I built my dry-stone walls
In the garden, through the years:
Happy, heavy work,
The most gratifying of chores.
While the light of summer evenings
Turned stones to gold,
Bats and swallows swooped
Under Ned’s big sycamores.
But football on the lawn—
Our game of sweat and cheers—
Placed my walls in jeopardy.
Shots that went wide
Loosened wedges inside
The front wall’s hidden heart,
Like medieval weaponry.
A song based on an old poem of mine.
Time for one more,
Eyes are bright;
In store tonight
Told me often
That she might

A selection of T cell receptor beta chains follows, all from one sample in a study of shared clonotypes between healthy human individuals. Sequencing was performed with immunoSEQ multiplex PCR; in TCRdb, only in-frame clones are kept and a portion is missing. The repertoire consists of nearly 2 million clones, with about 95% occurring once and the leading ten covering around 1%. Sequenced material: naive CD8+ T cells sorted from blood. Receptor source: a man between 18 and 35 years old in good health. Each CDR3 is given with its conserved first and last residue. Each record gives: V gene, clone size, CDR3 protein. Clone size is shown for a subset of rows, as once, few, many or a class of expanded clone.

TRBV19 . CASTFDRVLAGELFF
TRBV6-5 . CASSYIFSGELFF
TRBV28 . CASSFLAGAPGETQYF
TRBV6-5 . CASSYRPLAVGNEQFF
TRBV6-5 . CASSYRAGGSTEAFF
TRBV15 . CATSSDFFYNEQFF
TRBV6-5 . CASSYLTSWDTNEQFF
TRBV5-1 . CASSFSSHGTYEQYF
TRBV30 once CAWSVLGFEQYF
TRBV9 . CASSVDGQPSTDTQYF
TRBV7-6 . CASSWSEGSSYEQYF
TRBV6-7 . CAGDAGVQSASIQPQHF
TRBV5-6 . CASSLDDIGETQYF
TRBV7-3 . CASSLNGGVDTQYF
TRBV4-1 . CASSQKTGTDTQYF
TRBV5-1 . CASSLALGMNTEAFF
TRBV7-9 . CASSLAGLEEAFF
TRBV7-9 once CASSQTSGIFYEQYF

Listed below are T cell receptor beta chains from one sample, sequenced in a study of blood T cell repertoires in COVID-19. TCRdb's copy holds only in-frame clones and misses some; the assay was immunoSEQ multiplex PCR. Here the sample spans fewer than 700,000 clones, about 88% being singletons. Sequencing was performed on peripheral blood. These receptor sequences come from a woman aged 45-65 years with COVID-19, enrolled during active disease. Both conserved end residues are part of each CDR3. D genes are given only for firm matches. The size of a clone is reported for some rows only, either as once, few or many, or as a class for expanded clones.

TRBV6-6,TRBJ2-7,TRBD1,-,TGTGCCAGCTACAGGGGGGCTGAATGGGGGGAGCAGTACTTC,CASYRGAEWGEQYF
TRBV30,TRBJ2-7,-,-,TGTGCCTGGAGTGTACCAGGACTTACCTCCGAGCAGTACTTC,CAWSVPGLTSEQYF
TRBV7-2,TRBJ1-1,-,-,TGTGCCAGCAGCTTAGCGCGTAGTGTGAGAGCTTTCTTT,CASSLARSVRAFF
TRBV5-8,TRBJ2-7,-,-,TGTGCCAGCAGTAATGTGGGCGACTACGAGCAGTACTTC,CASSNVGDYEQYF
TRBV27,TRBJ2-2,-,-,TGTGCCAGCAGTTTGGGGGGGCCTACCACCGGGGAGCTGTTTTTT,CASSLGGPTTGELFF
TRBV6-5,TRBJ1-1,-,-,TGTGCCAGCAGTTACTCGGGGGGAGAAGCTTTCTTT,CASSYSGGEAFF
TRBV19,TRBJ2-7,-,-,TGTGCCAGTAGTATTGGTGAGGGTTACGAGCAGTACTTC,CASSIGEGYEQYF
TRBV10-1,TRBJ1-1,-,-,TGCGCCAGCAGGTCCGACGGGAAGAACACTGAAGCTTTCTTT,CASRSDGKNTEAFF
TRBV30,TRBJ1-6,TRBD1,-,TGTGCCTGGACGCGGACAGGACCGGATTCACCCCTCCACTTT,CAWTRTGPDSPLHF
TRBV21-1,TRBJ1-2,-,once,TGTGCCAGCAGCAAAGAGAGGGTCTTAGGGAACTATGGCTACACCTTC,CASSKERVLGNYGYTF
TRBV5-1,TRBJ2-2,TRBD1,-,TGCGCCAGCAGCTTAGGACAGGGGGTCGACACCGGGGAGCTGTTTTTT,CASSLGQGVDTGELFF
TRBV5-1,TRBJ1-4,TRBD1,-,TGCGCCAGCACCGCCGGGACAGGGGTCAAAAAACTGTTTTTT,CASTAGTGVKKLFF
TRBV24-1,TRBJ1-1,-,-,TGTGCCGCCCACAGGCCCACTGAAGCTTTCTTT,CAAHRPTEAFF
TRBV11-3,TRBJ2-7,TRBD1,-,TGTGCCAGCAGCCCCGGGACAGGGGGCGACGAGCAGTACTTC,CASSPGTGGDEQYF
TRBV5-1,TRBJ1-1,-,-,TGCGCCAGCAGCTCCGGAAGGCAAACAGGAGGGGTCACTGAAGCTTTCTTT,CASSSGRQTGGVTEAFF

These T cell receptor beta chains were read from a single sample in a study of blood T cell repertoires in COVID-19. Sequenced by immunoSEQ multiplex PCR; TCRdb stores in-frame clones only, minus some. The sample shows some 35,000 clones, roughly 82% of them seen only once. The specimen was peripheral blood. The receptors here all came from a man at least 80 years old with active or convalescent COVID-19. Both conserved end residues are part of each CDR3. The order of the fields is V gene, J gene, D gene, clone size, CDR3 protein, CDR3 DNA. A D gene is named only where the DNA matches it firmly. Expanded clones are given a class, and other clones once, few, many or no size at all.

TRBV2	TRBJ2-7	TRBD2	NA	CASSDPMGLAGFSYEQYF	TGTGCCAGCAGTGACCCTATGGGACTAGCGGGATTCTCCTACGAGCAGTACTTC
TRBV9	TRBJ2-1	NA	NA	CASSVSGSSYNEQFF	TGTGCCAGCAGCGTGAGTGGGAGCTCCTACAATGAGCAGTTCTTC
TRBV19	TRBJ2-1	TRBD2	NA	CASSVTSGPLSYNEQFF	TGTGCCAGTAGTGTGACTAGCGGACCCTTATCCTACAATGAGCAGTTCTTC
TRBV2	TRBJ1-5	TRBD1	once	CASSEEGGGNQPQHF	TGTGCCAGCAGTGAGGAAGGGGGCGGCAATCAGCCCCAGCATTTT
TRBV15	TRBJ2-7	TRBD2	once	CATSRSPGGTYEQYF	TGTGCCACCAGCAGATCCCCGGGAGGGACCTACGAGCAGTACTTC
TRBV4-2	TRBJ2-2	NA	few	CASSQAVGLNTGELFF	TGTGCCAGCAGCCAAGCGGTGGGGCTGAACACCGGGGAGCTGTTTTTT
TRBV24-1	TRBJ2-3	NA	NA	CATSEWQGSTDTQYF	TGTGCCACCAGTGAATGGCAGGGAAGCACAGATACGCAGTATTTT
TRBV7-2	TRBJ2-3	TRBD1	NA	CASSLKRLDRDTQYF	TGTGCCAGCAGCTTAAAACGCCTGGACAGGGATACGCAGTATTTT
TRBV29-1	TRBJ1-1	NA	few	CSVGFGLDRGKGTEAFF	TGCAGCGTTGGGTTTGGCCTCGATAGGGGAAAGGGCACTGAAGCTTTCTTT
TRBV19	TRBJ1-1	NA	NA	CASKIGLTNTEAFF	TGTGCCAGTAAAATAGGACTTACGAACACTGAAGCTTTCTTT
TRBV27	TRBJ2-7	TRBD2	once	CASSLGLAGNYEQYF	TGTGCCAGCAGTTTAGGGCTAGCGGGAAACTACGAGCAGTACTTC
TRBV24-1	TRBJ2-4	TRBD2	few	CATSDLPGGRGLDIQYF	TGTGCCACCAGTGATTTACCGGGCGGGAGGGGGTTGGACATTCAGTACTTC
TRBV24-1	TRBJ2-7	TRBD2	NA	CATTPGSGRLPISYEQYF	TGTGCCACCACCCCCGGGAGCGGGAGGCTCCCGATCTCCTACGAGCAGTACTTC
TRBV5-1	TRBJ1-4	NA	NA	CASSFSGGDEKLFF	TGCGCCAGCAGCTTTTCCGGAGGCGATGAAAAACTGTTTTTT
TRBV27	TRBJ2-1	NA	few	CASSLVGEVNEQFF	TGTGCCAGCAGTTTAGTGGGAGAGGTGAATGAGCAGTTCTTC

Sail the coffin
To the light. Continue reading
[I wrote this in July but forgot to post it here then.]
You should be here in these times
To tell us what you’re thinking:
To show how your sweetness has developed
And your sharpness has increased.
This unholy blur started with shivers:
Our lives’ coldest spell.
You were gone for no reason;
Time passed slowly while snow fell.
Ireland froze, except for rivers of tears.
There is a name for this kind of poem, which escapes me. The idea is that line 1 has one syllable, line 2 has two syllables, and so on.
The following one was written quickly (by me) for some kind of blog challenge a few years ago.
On your path
Over life’s high
That milk curdles for a
Reason: flux is not a form
Of treason. Live, enjoy the dance,
Acquiesce to happenstance, and give
The whispers of your spirit a fair chance.